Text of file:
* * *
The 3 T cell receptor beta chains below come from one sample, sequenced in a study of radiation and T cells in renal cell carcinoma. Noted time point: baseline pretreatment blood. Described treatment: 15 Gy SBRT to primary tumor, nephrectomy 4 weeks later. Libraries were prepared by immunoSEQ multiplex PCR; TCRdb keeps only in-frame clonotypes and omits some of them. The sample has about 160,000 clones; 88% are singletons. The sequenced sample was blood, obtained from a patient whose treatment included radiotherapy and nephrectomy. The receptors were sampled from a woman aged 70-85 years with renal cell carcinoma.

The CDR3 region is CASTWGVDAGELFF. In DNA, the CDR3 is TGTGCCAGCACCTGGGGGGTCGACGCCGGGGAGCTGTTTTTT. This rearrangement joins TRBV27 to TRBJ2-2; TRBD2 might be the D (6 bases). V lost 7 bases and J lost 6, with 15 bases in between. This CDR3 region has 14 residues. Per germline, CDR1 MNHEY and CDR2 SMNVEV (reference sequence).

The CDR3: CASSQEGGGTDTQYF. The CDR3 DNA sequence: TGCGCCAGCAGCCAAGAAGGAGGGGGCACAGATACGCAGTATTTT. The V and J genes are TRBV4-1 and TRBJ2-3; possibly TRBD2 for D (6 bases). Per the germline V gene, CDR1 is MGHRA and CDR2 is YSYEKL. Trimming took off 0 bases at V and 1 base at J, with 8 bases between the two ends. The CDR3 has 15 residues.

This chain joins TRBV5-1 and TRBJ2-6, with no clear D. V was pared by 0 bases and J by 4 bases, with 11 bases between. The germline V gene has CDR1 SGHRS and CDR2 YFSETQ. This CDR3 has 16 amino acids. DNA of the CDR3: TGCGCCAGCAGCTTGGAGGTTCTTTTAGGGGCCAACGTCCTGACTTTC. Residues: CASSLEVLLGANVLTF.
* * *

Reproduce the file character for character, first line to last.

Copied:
The 3 T cell receptor beta chains below come from one sample, sequenced in a study of radiation and T cells in renal cell carcinoma. Noted time point: baseline pretreatment blood. Described treatment: 15 Gy SBRT to primary tumor, nephrectomy 4 weeks later. Libraries were prepared by immunoSEQ multiplex PCR; TCRdb keeps only in-frame clonotypes and omits some of them. The sample has about 160,000 clones; 88% are singletons. The sequenced sample was blood, obtained from a patient whose treatment included radiotherapy and nephrectomy. The receptors were sampled from a woman aged 70-85 years with renal cell carcinoma.

The CDR3 region is CASTWGVDAGELFF. In DNA, the CDR3 is TGTGCCAGCACCTGGGGGGTCGACGCCGGGGAGCTGTTTTTT. This rearrangement joins TRBV27 to TRBJ2-2; TRBD2 might be the D (6 bases). V lost 7 bases and J lost 6, with 15 bases in between. This CDR3 region has 14 residues. Per germline, CDR1 MNHEY and CDR2 SMNVEV (reference sequence).

The CDR3: CASSQEGGGTDTQYF. The CDR3 DNA sequence: TGCGCCAGCAGCCAAGAAGGAGGGGGCACAGATACGCAGTATTTT. The V and J genes are TRBV4-1 and TRBJ2-3; possibly TRBD2 for D (6 bases). Per the germline V gene, CDR1 is MGHRA and CDR2 is YSYEKL. Trimming took off 0 bases at V and 1 base at J, with 8 bases between the two ends. The CDR3 has 15 residues.

This chain joins TRBV5-1 and TRBJ2-6, with no clear D. V was pared by 0 bases and J by 4 bases, with 11 bases between. The germline V gene has CDR1 SGHRS and CDR2 YFSETQ. This CDR3 has 16 amino acids. DNA of the CDR3: TGCGCCAGCAGCTTGGAGGTTCTTTTAGGGGCCAACGTCCTGACTTTC. Residues: CASSLEVLLGANVLTF.